If Government is looked upon as the solution, the viewer is at least a Socialist, trish. Those that have spent a lifetime in Government, look first to Government for the solution.

    Mr McCain has spent a lifetime looking to Government as the soltion to the challenges facing the US. Rudy is younger, so those five years are a large percentage of his adult life. In NYCity Rudy used a multitude of means to change the course that City was upon. But, yes, he had a strong Socialist core to his governing techniques.

    The Presidents that have not spent a life in Government are few and far between, their record now seen through the fog of time, which has removed the sharp edges, at least.

    Obamas' and Ron Pauls' technique, raising money through the internet, from small donors will make the old line campaign finance reforms, old. Todays problems not answered by yesterdays solutions

    mat rejects that people can vote with their pocket books, while he has voted with his feet, abandoning Israel to a government he has stated is made up of corrupt criminals, while he lives under the US security blanket, in Canada.

    A true patriot, indeed.

    The US will choose the leadership it deserves, come November. Neither of the frontrunners light my fire, but there is definately a choice in proposed courses between the two.

    Anyone living in a battleground State will have a true choice to make. One that will effect the future of the US, to be sure.

    Whether the candidates are pure of heart or not.

  50. Look at bobal flippin' the jab:

    Obama could be guilty of bumping off Princess Di, and many of his supporters wouldn't care.

    If we are contacted by the aliens, the first question I'd ask, after the meaning of it all, is about their government, and the tax system, if they have those things.

    Love it!

  51. There is no "conservative" right that matters, duece.

    Where do they hold sway, out side of Mississippi?

    Not in any population center of the US. Not in any major State.

    They had not a single prospective candidate in the field during the Primaries that polled in double digits.
    Duncan Hunter, Ton Trancedo,
    1%ers, like outlaw bikers.

    Mr Thompson, started strong, but faded fast. No support from the conservatives, not because he was off message, but because there are no conservatives to rally.

    Mr Huckabee, running a religious revival, more so than a political campaign. His organization church based, and polling around 20% overall.

    Mr Romney not winning a single State that he had not lived in.

    Rudy, whom I thought could be a viable candidate for the GOP, not a social conservative, is perhaps a fiscal one, but not even viable in the GOP primaries, let alone a national election.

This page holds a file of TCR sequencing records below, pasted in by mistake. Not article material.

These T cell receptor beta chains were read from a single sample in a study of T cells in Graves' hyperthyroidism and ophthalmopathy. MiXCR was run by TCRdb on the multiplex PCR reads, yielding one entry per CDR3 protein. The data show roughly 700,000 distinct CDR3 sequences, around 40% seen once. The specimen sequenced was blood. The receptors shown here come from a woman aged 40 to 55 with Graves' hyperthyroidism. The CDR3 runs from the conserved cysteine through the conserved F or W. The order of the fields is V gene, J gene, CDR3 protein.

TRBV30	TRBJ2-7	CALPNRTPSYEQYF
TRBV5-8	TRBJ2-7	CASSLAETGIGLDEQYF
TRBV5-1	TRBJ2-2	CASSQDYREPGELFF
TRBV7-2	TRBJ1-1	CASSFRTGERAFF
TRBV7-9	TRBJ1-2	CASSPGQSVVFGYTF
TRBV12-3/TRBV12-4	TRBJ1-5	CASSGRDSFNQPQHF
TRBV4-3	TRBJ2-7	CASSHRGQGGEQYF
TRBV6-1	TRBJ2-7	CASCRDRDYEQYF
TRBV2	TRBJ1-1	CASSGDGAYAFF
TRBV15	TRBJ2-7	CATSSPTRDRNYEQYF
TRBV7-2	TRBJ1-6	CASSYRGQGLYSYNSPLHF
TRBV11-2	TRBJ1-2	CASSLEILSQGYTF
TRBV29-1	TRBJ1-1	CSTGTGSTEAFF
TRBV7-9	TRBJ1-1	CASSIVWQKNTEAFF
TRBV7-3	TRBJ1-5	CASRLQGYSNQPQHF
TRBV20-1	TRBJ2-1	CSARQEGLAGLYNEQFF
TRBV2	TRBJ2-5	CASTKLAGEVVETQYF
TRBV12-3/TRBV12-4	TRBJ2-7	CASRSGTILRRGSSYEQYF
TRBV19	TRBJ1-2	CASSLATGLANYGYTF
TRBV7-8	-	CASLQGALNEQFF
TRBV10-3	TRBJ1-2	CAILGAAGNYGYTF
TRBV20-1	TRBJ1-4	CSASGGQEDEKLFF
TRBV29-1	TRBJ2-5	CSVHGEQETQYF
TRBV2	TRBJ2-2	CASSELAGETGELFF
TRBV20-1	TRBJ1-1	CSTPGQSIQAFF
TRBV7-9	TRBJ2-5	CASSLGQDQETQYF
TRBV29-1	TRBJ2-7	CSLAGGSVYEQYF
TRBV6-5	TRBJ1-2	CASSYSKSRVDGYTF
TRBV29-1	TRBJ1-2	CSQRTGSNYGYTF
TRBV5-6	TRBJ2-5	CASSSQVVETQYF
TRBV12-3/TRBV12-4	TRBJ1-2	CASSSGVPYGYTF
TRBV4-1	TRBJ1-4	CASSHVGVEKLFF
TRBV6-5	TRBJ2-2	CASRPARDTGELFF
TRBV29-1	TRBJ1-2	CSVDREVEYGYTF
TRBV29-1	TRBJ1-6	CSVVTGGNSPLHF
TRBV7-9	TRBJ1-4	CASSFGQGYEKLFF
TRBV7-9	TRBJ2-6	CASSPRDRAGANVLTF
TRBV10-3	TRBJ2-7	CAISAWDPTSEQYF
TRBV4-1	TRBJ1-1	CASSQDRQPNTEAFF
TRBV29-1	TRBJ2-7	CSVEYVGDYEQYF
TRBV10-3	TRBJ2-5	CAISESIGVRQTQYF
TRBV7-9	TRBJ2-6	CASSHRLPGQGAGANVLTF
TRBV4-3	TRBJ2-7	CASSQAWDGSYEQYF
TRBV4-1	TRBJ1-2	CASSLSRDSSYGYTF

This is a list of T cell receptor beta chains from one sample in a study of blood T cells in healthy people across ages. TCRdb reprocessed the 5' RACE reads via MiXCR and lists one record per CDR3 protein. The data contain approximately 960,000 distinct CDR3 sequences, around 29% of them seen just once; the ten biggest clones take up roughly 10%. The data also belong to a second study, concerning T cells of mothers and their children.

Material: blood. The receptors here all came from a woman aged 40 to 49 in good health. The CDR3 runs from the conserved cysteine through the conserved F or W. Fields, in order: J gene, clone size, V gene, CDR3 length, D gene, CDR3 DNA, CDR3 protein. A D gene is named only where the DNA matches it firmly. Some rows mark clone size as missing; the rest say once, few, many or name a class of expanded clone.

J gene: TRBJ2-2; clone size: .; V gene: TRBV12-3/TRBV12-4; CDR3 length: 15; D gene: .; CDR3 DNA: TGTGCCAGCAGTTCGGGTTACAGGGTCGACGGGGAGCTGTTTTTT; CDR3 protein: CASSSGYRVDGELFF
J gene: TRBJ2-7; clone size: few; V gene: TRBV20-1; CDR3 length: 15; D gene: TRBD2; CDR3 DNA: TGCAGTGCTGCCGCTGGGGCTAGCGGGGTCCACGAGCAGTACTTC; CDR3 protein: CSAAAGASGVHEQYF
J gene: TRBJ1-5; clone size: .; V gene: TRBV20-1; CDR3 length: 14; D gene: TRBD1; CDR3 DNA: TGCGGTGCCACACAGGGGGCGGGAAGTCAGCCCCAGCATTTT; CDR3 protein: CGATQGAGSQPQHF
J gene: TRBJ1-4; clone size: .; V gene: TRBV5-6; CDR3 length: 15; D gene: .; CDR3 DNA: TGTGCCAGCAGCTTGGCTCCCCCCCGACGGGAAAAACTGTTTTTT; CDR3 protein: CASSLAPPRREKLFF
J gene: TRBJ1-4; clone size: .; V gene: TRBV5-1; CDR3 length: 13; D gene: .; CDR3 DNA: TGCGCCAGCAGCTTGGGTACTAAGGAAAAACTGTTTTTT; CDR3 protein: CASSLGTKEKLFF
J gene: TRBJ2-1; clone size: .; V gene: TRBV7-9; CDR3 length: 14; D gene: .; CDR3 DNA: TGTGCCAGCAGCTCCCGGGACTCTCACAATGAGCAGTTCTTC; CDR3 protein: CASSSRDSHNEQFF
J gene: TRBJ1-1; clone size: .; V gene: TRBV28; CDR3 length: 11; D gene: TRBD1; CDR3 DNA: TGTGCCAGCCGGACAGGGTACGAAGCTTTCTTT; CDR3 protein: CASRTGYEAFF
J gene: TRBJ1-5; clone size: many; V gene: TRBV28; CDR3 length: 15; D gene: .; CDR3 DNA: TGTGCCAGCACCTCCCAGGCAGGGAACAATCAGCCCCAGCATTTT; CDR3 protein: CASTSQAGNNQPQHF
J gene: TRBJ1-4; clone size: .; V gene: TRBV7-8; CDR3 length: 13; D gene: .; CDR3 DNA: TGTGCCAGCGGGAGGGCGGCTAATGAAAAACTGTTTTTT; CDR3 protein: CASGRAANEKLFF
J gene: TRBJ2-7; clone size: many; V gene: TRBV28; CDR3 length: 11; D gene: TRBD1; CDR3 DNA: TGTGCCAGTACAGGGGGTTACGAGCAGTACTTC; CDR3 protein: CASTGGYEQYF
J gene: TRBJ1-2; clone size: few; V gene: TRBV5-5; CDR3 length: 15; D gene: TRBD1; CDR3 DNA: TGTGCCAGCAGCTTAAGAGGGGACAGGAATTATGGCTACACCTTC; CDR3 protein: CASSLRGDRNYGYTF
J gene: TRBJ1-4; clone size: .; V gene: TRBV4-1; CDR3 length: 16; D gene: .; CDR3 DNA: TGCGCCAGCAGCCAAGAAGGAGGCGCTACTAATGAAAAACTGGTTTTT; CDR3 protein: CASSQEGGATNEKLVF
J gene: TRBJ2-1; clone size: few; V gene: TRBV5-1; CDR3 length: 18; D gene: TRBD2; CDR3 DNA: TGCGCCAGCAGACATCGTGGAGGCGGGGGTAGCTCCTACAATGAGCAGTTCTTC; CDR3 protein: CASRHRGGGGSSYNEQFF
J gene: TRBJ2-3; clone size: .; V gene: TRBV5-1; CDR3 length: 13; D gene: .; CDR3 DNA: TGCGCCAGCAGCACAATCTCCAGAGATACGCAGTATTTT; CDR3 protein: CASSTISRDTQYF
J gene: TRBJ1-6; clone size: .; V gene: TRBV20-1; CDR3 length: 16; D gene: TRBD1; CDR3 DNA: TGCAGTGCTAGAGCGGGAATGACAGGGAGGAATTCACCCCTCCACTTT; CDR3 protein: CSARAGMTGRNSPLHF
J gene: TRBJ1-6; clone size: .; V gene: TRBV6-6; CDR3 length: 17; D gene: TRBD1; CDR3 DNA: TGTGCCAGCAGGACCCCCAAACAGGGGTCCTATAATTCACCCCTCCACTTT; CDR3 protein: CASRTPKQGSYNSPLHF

52. I believe it was Sam that pointed out that there are 20,000,000 single mothers who make up a Democratic voting block (if they vote). That was a group that did not exist in the fifties and sixties. It is a result of a structural cultural change.

    That is not going to get undone because of existing changes in law that were forged by the civil rights era and expanding governmental programs and transfer payments.

    That expanding pool was in no way diminished by team 43. It is poised for another expansion.

    It will obviously reach an unsustainable point and cause an unpredictable upheaval at some time in the future, unless of course economic history is turned on its head.

    I think you are correct Rat. The conservatives seem to be a choir without a church.

  53. McCain won, that's where the core of the GOP is.
    Along with the Bush family.

    Bush41 on board.
    43 will be, soon enough.

    While Billary is melting down, saying Obama plagerized the speech of quotes from the Declaration and FDR. First used by the current Mass. Governor, Obama is using a similar deleivery of old lines that stir the patriotic fervor.

    "We hold these truths to be self evident

    Nothing to fear, but fear itself

    Just words. Just hope"

    Not real plagerism, to quote the Declaration or FDR.

    Were the "Bush Tax Cuts" really "Conservative"? Hannity says so, but many would disagree. Seems to me that without spending caps, they were a liberals dream.
    More compassionate than conservative.

    What is the "conservative" baseline?

  54. There has been an obvious up-tick in security at the airports the last few weeks. it seems it is spreading:

    "WASHINGTON (CNN) -- Amtrak passengers will be subjected to random screening of their carry-on bags as part of a new security initiative that will include armed officers and bomb-sniffing dogs patrolling platforms and trains, an Amtrak spokeswoman said Monday.

    Details of the new effort, which were first reported by The Associated Press, will be announced Tuesday, the spokeswoman, Tracey Connell, said.

    Unlike airlines, Amtrak has had few visible changes to security since the September 11, 2001, terrorist attacks, but in recent years trains have been the targets of terrorism.